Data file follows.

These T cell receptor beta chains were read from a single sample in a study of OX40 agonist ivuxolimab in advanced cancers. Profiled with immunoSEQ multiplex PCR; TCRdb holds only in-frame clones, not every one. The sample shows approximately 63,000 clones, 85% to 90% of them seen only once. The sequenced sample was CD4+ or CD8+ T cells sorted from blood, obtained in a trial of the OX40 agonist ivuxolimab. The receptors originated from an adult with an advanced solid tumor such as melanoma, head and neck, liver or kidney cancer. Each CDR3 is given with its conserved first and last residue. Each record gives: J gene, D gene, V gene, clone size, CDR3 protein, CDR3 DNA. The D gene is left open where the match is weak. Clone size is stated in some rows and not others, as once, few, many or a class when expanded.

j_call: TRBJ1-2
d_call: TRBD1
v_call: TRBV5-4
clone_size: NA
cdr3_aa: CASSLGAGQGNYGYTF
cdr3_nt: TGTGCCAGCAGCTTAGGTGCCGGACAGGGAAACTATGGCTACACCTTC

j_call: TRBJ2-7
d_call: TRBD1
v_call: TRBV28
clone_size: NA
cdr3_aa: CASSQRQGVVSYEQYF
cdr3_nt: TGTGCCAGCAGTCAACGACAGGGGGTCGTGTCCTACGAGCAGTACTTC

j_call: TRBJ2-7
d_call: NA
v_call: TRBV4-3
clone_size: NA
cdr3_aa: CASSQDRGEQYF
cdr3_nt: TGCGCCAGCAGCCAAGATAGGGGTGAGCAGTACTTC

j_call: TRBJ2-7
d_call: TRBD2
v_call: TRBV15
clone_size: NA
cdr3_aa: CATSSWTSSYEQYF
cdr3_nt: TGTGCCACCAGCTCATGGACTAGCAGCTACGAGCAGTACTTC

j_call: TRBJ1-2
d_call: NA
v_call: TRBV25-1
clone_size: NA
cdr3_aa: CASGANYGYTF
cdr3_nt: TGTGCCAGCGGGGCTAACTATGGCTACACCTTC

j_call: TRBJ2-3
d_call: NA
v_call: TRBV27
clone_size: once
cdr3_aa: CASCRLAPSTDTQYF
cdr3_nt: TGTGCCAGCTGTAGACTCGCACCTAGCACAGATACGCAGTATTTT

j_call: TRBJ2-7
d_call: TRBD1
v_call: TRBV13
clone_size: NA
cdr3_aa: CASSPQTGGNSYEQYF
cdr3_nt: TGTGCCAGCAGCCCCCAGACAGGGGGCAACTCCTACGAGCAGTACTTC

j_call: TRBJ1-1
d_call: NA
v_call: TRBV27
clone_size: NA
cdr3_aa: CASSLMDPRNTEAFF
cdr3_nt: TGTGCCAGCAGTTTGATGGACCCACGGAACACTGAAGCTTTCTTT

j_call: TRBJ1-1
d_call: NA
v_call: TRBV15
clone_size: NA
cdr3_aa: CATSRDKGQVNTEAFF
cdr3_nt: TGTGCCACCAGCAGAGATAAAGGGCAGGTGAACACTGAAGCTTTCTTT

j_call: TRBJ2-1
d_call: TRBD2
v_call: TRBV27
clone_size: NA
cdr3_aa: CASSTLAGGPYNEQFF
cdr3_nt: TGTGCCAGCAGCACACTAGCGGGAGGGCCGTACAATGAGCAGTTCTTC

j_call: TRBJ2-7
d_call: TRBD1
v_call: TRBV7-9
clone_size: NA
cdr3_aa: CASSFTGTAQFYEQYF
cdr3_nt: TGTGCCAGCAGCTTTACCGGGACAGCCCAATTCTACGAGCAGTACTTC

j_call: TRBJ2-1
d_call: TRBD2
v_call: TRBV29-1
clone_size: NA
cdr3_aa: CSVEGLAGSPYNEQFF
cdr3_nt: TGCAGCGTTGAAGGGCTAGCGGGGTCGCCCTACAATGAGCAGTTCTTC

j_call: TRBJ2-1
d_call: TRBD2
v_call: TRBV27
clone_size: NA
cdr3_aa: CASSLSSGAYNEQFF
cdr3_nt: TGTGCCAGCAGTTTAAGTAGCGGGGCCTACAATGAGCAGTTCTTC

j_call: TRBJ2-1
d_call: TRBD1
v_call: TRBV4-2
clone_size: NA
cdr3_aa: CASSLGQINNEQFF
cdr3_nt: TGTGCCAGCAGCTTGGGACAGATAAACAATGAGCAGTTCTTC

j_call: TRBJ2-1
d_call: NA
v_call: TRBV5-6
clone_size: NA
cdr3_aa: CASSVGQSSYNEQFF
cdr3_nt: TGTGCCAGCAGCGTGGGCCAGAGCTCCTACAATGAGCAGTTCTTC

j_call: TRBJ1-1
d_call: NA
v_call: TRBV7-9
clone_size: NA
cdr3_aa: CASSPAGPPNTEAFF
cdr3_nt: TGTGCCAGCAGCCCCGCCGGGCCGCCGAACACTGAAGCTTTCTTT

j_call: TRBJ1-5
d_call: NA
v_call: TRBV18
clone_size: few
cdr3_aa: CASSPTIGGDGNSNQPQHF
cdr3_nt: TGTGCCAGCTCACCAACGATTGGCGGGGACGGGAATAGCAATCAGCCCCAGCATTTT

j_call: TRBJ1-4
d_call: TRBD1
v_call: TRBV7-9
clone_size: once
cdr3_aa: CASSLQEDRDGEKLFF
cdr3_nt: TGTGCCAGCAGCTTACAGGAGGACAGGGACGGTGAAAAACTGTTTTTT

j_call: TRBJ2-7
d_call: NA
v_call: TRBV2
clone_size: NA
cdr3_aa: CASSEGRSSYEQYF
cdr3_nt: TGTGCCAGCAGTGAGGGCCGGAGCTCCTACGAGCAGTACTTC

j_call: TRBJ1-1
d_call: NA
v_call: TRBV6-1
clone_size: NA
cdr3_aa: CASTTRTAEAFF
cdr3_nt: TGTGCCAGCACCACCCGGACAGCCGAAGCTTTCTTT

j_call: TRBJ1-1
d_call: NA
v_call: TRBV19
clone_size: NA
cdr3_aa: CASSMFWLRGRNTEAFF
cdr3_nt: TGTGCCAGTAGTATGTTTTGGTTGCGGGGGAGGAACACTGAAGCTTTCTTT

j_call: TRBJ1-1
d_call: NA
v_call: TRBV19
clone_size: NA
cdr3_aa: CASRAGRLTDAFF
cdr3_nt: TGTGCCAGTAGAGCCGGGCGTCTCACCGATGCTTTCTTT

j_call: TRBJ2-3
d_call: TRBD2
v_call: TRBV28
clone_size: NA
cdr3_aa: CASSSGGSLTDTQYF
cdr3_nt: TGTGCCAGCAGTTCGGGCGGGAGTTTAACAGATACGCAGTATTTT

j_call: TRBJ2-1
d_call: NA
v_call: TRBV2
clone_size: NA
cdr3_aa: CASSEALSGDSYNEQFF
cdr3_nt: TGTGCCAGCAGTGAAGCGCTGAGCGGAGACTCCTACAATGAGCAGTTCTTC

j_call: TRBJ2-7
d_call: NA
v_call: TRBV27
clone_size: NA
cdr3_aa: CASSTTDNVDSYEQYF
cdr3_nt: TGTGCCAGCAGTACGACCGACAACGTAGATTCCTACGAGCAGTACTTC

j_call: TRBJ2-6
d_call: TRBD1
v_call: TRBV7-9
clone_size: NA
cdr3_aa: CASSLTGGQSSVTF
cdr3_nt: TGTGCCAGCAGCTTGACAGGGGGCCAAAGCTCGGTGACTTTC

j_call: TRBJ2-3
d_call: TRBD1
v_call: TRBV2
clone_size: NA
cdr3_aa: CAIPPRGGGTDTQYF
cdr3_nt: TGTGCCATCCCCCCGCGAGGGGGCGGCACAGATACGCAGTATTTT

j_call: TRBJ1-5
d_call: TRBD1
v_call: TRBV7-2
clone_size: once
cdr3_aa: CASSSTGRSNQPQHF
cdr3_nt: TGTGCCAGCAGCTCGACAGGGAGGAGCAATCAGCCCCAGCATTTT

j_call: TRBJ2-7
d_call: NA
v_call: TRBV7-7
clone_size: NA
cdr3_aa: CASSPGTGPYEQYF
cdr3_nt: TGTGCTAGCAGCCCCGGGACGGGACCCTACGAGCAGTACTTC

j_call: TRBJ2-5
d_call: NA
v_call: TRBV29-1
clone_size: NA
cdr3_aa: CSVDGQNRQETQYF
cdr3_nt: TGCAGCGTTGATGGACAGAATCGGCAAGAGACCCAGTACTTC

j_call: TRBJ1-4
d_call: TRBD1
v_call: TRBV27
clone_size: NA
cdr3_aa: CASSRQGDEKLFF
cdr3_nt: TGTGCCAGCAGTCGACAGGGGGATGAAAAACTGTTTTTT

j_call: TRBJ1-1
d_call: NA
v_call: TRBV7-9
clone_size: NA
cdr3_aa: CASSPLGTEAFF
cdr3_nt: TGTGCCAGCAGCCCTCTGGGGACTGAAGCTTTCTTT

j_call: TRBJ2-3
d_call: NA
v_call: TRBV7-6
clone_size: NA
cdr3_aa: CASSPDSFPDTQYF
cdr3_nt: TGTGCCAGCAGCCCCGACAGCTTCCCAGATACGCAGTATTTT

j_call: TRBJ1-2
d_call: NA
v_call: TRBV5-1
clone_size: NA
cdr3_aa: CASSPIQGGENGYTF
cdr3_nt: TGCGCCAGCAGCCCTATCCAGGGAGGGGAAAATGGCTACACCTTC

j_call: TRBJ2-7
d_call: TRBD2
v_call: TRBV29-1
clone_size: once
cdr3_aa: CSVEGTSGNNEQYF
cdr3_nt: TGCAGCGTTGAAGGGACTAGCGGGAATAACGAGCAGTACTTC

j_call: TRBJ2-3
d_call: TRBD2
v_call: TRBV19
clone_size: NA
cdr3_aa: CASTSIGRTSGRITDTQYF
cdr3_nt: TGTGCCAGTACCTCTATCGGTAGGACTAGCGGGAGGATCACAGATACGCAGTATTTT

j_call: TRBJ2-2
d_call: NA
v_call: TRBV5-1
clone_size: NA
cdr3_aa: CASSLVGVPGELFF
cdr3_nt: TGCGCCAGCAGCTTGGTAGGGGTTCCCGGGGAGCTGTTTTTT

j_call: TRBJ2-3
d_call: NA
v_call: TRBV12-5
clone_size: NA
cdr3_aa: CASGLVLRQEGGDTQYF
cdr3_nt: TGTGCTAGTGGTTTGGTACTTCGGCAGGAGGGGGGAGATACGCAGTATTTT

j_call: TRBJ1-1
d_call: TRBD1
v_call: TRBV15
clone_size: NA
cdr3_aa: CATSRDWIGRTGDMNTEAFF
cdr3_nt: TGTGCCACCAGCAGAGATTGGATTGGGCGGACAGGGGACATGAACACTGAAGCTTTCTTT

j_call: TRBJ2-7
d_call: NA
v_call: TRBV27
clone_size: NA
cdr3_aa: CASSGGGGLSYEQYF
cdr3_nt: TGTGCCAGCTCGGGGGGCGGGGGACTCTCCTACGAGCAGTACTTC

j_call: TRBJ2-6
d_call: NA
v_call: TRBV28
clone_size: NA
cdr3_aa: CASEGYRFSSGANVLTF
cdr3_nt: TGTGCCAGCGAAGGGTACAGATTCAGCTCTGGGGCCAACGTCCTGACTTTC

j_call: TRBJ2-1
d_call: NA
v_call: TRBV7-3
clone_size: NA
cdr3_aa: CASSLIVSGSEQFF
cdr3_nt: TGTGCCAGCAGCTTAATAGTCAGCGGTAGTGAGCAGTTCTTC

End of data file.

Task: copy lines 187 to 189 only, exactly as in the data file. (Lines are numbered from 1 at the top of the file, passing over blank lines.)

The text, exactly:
cdr3_nt: TGTGCCAGCAGTCGACAGGGGGATGAAAAACTGTTTTTT

j_call: TRBJ1-1
d_call: NA